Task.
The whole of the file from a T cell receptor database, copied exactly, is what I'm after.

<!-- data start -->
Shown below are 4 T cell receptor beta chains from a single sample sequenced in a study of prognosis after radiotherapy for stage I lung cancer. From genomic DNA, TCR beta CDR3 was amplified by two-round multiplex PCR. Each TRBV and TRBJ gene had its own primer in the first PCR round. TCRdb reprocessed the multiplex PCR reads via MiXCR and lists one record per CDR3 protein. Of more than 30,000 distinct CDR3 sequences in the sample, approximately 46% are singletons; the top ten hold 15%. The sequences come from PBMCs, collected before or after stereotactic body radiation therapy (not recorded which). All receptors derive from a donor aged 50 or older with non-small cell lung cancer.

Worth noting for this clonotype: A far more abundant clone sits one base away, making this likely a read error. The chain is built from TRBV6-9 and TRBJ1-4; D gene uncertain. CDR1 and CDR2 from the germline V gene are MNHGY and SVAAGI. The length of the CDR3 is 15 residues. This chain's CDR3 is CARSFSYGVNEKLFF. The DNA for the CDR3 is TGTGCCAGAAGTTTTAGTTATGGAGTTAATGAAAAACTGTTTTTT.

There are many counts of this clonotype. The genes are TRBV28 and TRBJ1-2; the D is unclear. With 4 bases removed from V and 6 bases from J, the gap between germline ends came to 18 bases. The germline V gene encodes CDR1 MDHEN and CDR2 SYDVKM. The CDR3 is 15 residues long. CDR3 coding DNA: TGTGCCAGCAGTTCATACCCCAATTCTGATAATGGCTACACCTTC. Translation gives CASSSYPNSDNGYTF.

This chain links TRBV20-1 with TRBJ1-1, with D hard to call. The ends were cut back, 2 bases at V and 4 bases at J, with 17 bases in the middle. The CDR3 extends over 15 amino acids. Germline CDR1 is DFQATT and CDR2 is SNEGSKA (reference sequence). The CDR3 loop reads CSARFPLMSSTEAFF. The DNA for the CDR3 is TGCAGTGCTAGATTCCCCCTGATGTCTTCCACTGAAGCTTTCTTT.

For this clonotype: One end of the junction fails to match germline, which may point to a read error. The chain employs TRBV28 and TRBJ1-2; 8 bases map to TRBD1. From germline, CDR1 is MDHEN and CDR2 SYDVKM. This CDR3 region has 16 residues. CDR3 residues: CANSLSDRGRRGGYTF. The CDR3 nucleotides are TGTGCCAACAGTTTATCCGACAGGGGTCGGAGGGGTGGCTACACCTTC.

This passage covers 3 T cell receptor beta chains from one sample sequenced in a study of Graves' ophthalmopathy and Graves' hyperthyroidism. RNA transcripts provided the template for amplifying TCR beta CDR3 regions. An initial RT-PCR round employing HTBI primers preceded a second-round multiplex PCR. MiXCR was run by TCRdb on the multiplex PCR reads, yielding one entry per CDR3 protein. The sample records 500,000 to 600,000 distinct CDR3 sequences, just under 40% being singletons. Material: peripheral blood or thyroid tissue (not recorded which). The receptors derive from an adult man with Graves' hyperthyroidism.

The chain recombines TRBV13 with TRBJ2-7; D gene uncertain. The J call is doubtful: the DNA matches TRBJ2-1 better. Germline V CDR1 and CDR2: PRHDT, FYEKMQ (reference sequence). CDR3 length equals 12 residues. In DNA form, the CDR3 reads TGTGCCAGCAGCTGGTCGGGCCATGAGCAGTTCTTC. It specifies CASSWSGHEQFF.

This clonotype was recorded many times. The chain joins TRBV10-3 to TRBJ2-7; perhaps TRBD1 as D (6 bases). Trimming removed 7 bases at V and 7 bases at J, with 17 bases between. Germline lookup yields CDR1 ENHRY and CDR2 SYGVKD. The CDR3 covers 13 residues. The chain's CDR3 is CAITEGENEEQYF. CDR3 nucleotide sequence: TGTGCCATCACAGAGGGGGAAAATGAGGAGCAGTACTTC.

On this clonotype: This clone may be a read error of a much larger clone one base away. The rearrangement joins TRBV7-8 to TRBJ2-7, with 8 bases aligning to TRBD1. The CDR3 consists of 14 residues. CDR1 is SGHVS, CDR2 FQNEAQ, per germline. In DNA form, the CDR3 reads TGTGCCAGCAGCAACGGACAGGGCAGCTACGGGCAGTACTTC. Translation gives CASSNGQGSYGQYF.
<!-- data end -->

Shown below are 4 T cell receptor beta chains from a single sample sequenced in a study of prognosis after radiotherapy for stage I lung cancer. From genomic DNA, TCR beta CDR3 was amplified by two-round multiplex PCR. Each TRBV and TRBJ gene had its own primer in the first PCR round. TCRdb reprocessed the multiplex PCR reads via MiXCR and lists one record per CDR3 protein. Of more than 30,000 distinct CDR3 sequences in the sample, approximately 46% are singletons; the top ten hold 15%. The sequences come from PBMCs, collected before or after stereotactic body radiation therapy (not recorded which). All receptors derive from a donor aged 50 or older with non-small cell lung cancer.

Worth noting for this clonotype: A far more abundant clone sits one base away, making this likely a read error. The chain is built from TRBV6-9 and TRBJ1-4; D gene uncertain. CDR1 and CDR2 from the germline V gene are MNHGY and SVAAGI. The length of the CDR3 is 15 residues. This chain's CDR3 is CARSFSYGVNEKLFF. The DNA for the CDR3 is TGTGCCAGAAGTTTTAGTTATGGAGTTAATGAAAAACTGTTTTTT.

There are many counts of this clonotype. The genes are TRBV28 and TRBJ1-2; the D is unclear. With 4 bases removed from V and 6 bases from J, the gap between germline ends came to 18 bases. The germline V gene encodes CDR1 MDHEN and CDR2 SYDVKM. The CDR3 is 15 residues long. CDR3 coding DNA: TGTGCCAGCAGTTCATACCCCAATTCTGATAATGGCTACACCTTC. Translation gives CASSSYPNSDNGYTF.

This chain links TRBV20-1 with TRBJ1-1, with D hard to call. The ends were cut back, 2 bases at V and 4 bases at J, with 17 bases in the middle. The CDR3 extends over 15 amino acids. Germline CDR1 is DFQATT and CDR2 is SNEGSKA (reference sequence). The CDR3 loop reads CSARFPLMSSTEAFF. The DNA for the CDR3 is TGCAGTGCTAGATTCCCCCTGATGTCTTCCACTGAAGCTTTCTTT.

For this clonotype: One end of the junction fails to match germline, which may point to a read error. The chain employs TRBV28 and TRBJ1-2; 8 bases map to TRBD1. From germline, CDR1 is MDHEN and CDR2 SYDVKM. This CDR3 region has 16 residues. CDR3 residues: CANSLSDRGRRGGYTF. The CDR3 nucleotides are TGTGCCAACAGTTTATCCGACAGGGGTCGGAGGGGTGGCTACACCTTC.

This passage covers 3 T cell receptor beta chains from one sample sequenced in a study of Graves' ophthalmopathy and Graves' hyperthyroidism. RNA transcripts provided the template for amplifying TCR beta CDR3 regions. An initial RT-PCR round employing HTBI primers preceded a second-round multiplex PCR. MiXCR was run by TCRdb on the multiplex PCR reads, yielding one entry per CDR3 protein. The sample records 500,000 to 600,000 distinct CDR3 sequences, just under 40% being singletons. Material: peripheral blood or thyroid tissue (not recorded which). The receptors derive from an adult man with Graves' hyperthyroidism.

The chain recombines TRBV13 with TRBJ2-7; D gene uncertain. The J call is doubtful: the DNA matches TRBJ2-1 better. Germline V CDR1 and CDR2: PRHDT, FYEKMQ (reference sequence). CDR3 length equals 12 residues. In DNA form, the CDR3 reads TGTGCCAGCAGCTGGTCGGGCCATGAGCAGTTCTTC. It specifies CASSWSGHEQFF.

This clonotype was recorded many times. The chain joins TRBV10-3 to TRBJ2-7; perhaps TRBD1 as D (6 bases). Trimming removed 7 bases at V and 7 bases at J, with 17 bases between. Germline lookup yields CDR1 ENHRY and CDR2 SYGVKD. The CDR3 covers 13 residues. The chain's CDR3 is CAITEGENEEQYF. CDR3 nucleotide sequence: TGTGCCATCACAGAGGGGGAAAATGAGGAGCAGTACTTC.

On this clonotype: This clone may be a read error of a much larger clone one base away. The rearrangement joins TRBV7-8 to TRBJ2-7, with 8 bases aligning to TRBD1. The CDR3 consists of 14 residues. CDR1 is SGHVS, CDR2 FQNEAQ, per germline. In DNA form, the CDR3 reads TGTGCCAGCAGCAACGGACAGGGCAGCTACGGGCAGTACTTC. Translation gives CASSNGQGSYGQYF.